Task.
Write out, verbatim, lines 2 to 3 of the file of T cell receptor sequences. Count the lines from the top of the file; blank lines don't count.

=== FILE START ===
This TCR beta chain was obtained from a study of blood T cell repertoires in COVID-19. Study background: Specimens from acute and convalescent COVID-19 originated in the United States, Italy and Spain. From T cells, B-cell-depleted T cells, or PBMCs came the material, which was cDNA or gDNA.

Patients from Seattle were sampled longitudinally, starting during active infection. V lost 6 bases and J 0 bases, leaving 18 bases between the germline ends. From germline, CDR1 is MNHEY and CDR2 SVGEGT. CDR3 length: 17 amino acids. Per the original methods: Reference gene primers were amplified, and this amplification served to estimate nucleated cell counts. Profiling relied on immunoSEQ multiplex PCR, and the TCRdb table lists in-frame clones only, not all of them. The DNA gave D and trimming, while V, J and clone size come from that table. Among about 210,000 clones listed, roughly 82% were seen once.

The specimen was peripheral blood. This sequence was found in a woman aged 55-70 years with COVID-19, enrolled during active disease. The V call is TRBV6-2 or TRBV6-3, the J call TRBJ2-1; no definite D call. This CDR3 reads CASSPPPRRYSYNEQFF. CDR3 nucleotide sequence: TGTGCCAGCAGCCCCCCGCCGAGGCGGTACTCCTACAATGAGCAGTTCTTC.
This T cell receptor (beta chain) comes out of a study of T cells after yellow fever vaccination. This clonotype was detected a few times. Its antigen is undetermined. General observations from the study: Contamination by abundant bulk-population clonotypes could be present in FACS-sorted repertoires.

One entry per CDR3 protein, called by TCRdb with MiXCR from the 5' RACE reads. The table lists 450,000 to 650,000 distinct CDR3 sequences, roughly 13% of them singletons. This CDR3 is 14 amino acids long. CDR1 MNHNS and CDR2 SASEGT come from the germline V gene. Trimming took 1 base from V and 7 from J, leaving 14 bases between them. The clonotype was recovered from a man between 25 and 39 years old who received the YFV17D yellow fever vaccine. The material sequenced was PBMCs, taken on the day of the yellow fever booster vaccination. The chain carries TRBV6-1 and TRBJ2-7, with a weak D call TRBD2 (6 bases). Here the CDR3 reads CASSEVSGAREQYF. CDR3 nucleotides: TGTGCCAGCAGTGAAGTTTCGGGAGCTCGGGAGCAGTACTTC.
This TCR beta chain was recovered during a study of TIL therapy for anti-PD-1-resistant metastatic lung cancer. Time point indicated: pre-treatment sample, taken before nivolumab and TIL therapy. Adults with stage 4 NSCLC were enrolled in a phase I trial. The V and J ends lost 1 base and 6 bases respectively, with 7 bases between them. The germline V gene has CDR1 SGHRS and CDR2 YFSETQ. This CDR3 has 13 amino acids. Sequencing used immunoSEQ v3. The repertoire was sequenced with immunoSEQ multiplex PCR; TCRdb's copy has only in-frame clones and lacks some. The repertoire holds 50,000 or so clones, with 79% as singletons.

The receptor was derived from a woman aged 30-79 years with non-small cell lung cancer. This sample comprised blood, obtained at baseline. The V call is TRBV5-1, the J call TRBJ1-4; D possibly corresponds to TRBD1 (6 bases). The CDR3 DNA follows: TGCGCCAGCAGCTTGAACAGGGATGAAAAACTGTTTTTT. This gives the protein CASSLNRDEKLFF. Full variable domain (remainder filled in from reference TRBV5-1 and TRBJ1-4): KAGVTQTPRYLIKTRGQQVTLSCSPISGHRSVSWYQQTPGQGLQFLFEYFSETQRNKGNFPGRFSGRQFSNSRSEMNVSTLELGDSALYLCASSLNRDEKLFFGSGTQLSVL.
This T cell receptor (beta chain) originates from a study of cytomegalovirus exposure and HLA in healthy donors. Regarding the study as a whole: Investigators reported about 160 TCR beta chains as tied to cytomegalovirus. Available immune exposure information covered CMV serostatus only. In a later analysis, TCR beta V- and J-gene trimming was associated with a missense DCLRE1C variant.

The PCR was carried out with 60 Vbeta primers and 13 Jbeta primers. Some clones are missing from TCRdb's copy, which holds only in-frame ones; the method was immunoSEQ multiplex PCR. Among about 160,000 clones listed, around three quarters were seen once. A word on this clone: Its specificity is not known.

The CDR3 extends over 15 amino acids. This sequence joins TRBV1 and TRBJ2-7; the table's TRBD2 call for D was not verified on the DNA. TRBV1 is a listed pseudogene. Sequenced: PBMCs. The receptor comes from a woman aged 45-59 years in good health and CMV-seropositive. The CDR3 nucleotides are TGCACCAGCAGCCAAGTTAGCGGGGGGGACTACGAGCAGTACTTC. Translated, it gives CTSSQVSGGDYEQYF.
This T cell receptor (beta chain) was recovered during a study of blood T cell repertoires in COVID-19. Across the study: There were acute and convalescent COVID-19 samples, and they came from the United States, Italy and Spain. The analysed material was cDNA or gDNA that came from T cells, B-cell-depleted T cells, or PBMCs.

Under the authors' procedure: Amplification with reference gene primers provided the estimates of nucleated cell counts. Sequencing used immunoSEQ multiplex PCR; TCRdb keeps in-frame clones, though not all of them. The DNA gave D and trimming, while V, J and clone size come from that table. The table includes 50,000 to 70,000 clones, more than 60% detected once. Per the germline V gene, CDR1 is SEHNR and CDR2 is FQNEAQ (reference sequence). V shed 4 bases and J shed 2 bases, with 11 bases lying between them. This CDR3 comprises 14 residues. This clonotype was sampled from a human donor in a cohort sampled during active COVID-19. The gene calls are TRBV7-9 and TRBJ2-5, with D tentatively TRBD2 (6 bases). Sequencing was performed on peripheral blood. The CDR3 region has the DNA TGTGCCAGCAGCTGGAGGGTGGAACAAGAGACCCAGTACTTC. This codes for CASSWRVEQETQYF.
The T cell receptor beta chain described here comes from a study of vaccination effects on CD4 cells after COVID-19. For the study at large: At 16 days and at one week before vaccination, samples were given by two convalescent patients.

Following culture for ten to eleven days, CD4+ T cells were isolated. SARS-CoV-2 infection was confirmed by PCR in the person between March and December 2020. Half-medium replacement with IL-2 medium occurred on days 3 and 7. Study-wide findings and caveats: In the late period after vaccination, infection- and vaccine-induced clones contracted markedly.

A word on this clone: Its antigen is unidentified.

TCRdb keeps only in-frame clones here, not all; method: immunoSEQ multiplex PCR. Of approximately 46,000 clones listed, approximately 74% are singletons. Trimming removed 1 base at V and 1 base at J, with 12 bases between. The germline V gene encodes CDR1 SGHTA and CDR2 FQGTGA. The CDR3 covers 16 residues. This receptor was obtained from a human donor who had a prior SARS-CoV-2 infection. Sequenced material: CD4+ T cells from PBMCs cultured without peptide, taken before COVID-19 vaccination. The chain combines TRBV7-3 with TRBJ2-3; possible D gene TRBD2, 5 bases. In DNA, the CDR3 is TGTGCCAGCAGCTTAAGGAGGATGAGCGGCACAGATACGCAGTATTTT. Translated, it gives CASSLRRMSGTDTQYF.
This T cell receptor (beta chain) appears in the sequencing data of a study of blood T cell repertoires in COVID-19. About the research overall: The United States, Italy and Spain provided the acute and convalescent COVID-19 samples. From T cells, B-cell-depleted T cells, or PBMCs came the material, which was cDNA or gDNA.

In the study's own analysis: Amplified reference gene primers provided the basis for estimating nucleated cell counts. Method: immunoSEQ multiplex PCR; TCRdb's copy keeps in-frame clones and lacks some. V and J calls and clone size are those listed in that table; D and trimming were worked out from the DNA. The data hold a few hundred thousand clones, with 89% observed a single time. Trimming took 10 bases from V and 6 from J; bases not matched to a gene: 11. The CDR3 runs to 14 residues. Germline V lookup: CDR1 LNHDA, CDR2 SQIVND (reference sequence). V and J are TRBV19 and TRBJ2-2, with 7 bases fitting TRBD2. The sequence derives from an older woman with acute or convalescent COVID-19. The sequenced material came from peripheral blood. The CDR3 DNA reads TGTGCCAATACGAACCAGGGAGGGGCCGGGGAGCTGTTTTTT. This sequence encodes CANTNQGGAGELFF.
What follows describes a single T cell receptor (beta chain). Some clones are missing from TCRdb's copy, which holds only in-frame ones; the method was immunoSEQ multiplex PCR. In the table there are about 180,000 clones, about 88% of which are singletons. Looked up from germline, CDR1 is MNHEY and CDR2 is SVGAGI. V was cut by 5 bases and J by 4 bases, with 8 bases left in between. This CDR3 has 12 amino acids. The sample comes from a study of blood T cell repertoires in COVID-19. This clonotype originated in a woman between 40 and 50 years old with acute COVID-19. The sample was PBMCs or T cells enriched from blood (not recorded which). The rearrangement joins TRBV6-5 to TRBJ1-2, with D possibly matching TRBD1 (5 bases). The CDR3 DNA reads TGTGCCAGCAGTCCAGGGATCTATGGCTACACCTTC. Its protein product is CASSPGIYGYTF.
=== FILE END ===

Patients from Seattle were sampled longitudinally, starting during active infection. V lost 6 bases and J 0 bases, leaving 18 bases between the germline ends. From germline, CDR1 is MNHEY and CDR2 SVGEGT. CDR3 length: 17 amino acids. Per the original methods: Reference gene primers were amplified, and this amplification served to estimate nucleated cell counts. Profiling relied on immunoSEQ multiplex PCR, and the TCRdb table lists in-frame clones only, not all of them. The DNA gave D and trimming, while V, J and clone size come from that table. Among about 210,000 clones listed, roughly 82% were seen once.

The specimen was peripheral blood. This sequence was found in a woman aged 55-70 years with COVID-19, enrolled during active disease. The V call is TRBV6-2 or TRBV6-3, the J call TRBJ2-1; no definite D call. This CDR3 reads CASSPPPRRYSYNEQFF. CDR3 nucleotide sequence: TGTGCCAGCAGCCCCCCGCCGAGGCGGTACTCCTACAATGAGCAGTTCTTC.